When water temperatures decline, sea turtles and some marine animals can be caught off guard. Since sea turtles are cold-blooded animals, a dramatic decline in water temperatures can cause hypothermia or cold-stunning. The immediate impacts can cause some species to become slow and unresponsive, making them dangerous to themselves and boaters.
Cold-stunning can also be lethal to marine mammals such as the Florida manatees. While rare, some manatees will trek northward into the Chesapeake Bay during the summer months and stay until fall. As with sea turtles, cold snaps can cause severe hypothermia in manatees and could even be fatal. Last year alone, marine animal rescue organizations responded to nearly 1,000 cold-stunned animals along the east coast.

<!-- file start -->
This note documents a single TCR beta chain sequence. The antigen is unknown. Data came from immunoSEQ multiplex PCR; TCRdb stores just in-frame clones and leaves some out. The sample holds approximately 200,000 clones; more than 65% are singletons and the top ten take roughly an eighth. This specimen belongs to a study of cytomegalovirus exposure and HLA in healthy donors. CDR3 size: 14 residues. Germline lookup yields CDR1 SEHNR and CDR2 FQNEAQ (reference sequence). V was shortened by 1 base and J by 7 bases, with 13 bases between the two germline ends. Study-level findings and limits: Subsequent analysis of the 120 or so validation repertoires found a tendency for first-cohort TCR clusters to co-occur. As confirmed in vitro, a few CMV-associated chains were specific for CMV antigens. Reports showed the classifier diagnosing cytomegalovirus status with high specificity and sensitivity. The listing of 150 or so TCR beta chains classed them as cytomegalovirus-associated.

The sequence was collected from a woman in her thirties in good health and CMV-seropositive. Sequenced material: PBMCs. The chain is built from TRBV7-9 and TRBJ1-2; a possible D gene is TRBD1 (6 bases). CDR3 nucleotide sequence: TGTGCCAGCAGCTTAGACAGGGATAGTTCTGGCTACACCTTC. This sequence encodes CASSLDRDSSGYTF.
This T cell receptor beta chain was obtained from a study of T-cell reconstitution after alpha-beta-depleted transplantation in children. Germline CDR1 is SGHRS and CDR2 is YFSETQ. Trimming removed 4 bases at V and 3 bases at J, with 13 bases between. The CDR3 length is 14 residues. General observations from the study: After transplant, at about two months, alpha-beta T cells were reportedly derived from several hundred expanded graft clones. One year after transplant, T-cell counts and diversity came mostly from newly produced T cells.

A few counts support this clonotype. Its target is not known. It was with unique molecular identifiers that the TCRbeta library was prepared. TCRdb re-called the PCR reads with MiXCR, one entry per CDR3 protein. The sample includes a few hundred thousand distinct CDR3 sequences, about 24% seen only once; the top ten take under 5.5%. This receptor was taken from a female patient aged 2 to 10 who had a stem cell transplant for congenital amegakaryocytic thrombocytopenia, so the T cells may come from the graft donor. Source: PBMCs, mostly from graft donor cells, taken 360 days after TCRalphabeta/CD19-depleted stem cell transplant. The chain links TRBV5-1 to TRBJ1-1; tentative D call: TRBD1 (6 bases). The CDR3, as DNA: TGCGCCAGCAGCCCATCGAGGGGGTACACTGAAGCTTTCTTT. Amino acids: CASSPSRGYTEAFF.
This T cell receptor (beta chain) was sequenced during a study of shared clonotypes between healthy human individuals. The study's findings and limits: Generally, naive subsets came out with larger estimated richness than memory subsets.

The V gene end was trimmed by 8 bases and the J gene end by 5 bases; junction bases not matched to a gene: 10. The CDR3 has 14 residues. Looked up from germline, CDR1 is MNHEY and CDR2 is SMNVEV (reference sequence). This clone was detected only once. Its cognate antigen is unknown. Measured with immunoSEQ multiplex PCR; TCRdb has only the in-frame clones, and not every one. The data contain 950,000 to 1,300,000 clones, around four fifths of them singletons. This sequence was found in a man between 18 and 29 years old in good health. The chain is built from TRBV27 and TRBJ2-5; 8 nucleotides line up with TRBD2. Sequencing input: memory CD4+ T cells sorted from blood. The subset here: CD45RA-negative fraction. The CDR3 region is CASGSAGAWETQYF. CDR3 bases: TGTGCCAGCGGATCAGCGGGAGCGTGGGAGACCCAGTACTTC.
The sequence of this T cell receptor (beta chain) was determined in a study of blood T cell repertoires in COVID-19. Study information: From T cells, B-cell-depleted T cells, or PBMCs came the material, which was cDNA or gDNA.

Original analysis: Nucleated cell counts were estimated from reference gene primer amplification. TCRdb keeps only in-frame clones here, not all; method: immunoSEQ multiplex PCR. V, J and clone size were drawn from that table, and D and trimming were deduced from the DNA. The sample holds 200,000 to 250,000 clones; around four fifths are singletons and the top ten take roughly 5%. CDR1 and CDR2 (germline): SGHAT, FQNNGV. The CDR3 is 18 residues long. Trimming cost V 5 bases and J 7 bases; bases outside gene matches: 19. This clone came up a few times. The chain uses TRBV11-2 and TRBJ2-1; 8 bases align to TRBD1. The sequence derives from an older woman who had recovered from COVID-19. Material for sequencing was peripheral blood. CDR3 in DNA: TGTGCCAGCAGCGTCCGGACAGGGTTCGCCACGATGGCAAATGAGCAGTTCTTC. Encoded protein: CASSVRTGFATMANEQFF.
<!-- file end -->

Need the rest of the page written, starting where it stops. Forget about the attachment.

“Cold-stunning to sea turtles and marine mammals can occur from late October to early winter,” said Amanda Weschler, coordinator of Maryland’s Marine Mammal and Sea Turtle Stranding Response Program. “While cold-stunning is a natural occurrence, it’s very important to report any sightings to the department.”
As a reminder, marine mammals are protected under the Marine Mammal Protection Act while sea turtles are protected under the Endangered Species Act. If you come across a stunned animal, harassment, feeding, or collecting these species can result in fines, imprisonment, or the seizure of vessels and personal property.
Anyone who sees an unresponsive or lethargic sea turtle or marine animal in the water or on the beach should call the Maryland Marine Mammal Stranding Hotline at 800-628-9944. The hotline is manned year-round, 24 hours a day.